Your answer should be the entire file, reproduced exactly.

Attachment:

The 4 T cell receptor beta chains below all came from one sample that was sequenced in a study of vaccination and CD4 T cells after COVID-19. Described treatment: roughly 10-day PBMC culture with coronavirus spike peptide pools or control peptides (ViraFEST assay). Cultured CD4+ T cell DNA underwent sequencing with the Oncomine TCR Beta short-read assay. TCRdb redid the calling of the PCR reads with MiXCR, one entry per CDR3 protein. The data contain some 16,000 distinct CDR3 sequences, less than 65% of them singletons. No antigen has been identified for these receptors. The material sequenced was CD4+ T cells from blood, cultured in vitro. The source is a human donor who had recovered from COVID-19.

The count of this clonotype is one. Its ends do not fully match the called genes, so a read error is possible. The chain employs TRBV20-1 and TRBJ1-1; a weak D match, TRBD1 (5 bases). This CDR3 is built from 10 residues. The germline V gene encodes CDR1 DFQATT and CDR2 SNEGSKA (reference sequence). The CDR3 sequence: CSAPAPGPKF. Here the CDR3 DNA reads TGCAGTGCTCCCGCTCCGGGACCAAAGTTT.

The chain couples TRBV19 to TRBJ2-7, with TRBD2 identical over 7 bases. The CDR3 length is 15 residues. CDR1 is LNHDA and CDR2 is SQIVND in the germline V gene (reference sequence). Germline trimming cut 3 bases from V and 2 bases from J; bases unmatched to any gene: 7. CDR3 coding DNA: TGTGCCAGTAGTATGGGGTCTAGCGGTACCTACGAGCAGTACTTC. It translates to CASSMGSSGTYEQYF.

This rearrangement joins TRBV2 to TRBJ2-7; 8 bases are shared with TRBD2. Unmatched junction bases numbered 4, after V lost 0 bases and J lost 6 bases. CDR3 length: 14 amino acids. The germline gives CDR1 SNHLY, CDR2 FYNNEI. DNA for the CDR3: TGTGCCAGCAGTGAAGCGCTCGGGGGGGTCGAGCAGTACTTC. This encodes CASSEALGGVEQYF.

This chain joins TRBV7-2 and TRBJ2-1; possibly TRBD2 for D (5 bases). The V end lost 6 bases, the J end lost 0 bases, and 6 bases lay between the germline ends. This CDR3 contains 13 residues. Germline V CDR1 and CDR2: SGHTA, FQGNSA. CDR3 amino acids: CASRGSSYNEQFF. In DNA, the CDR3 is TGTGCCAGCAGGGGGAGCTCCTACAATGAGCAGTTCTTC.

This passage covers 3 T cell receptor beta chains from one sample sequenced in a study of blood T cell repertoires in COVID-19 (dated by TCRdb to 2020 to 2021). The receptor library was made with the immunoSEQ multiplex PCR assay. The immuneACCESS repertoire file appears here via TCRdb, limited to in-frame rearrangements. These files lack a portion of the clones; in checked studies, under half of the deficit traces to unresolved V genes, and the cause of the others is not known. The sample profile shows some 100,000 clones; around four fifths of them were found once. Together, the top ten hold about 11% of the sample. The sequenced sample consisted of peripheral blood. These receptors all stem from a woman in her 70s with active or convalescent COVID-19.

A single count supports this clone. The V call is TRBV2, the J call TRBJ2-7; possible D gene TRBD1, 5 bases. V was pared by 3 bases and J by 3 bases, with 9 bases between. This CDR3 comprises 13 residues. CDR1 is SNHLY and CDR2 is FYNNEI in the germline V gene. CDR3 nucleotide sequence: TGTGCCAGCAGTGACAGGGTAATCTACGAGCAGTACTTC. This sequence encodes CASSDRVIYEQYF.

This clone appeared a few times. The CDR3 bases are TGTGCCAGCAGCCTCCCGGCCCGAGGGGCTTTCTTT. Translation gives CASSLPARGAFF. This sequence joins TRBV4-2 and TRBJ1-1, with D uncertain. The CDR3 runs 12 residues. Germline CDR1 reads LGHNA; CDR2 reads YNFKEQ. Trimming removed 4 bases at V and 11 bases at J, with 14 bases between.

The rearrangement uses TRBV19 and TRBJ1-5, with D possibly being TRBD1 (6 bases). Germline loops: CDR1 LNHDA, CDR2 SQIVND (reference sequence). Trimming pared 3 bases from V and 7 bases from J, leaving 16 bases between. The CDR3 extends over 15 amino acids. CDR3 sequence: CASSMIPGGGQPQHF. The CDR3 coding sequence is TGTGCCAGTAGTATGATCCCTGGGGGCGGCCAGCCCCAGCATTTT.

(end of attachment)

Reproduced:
The 4 T cell receptor beta chains below all came from one sample that was sequenced in a study of vaccination and CD4 T cells after COVID-19. Described treatment: roughly 10-day PBMC culture with coronavirus spike peptide pools or control peptides (ViraFEST assay). Cultured CD4+ T cell DNA underwent sequencing with the Oncomine TCR Beta short-read assay. TCRdb redid the calling of the PCR reads with MiXCR, one entry per CDR3 protein. The data contain some 16,000 distinct CDR3 sequences, less than 65% of them singletons. No antigen has been identified for these receptors. The material sequenced was CD4+ T cells from blood, cultured in vitro. The source is a human donor who had recovered from COVID-19.

The count of this clonotype is one. Its ends do not fully match the called genes, so a read error is possible. The chain employs TRBV20-1 and TRBJ1-1; a weak D match, TRBD1 (5 bases). This CDR3 is built from 10 residues. The germline V gene encodes CDR1 DFQATT and CDR2 SNEGSKA (reference sequence). The CDR3 sequence: CSAPAPGPKF. Here the CDR3 DNA reads TGCAGTGCTCCCGCTCCGGGACCAAAGTTT.

The chain couples TRBV19 to TRBJ2-7, with TRBD2 identical over 7 bases. The CDR3 length is 15 residues. CDR1 is LNHDA and CDR2 is SQIVND in the germline V gene (reference sequence). Germline trimming cut 3 bases from V and 2 bases from J; bases unmatched to any gene: 7. CDR3 coding DNA: TGTGCCAGTAGTATGGGGTCTAGCGGTACCTACGAGCAGTACTTC. It translates to CASSMGSSGTYEQYF.

This rearrangement joins TRBV2 to TRBJ2-7; 8 bases are shared with TRBD2. Unmatched junction bases numbered 4, after V lost 0 bases and J lost 6 bases. CDR3 length: 14 amino acids. The germline gives CDR1 SNHLY, CDR2 FYNNEI. DNA for the CDR3: TGTGCCAGCAGTGAAGCGCTCGGGGGGGTCGAGCAGTACTTC. This encodes CASSEALGGVEQYF.

This chain joins TRBV7-2 and TRBJ2-1; possibly TRBD2 for D (5 bases). The V end lost 6 bases, the J end lost 0 bases, and 6 bases lay between the germline ends. This CDR3 contains 13 residues. Germline V CDR1 and CDR2: SGHTA, FQGNSA. CDR3 amino acids: CASRGSSYNEQFF. In DNA, the CDR3 is TGTGCCAGCAGGGGGAGCTCCTACAATGAGCAGTTCTTC.

This passage covers 3 T cell receptor beta chains from one sample sequenced in a study of blood T cell repertoires in COVID-19 (dated by TCRdb to 2020 to 2021). The receptor library was made with the immunoSEQ multiplex PCR assay. The immuneACCESS repertoire file appears here via TCRdb, limited to in-frame rearrangements. These files lack a portion of the clones; in checked studies, under half of the deficit traces to unresolved V genes, and the cause of the others is not known. The sample profile shows some 100,000 clones; around four fifths of them were found once. Together, the top ten hold about 11% of the sample. The sequenced sample consisted of peripheral blood. These receptors all stem from a woman in her 70s with active or convalescent COVID-19.

A single count supports this clone. The V call is TRBV2, the J call TRBJ2-7; possible D gene TRBD1, 5 bases. V was pared by 3 bases and J by 3 bases, with 9 bases between. This CDR3 comprises 13 residues. CDR1 is SNHLY and CDR2 is FYNNEI in the germline V gene. CDR3 nucleotide sequence: TGTGCCAGCAGTGACAGGGTAATCTACGAGCAGTACTTC. This sequence encodes CASSDRVIYEQYF.

This clone appeared a few times. The CDR3 bases are TGTGCCAGCAGCCTCCCGGCCCGAGGGGCTTTCTTT. Translation gives CASSLPARGAFF. This sequence joins TRBV4-2 and TRBJ1-1, with D uncertain. The CDR3 runs 12 residues. Germline CDR1 reads LGHNA; CDR2 reads YNFKEQ. Trimming removed 4 bases at V and 11 bases at J, with 14 bases between.

The rearrangement uses TRBV19 and TRBJ1-5, with D possibly being TRBD1 (6 bases). Germline loops: CDR1 LNHDA, CDR2 SQIVND (reference sequence). Trimming pared 3 bases from V and 7 bases from J, leaving 16 bases between. The CDR3 extends over 15 amino acids. CDR3 sequence: CASSMIPGGGQPQHF. The CDR3 coding sequence is TGTGCCAGTAGTATGATCCCTGGGGGCGGCCAGCCCCAGCATTTT.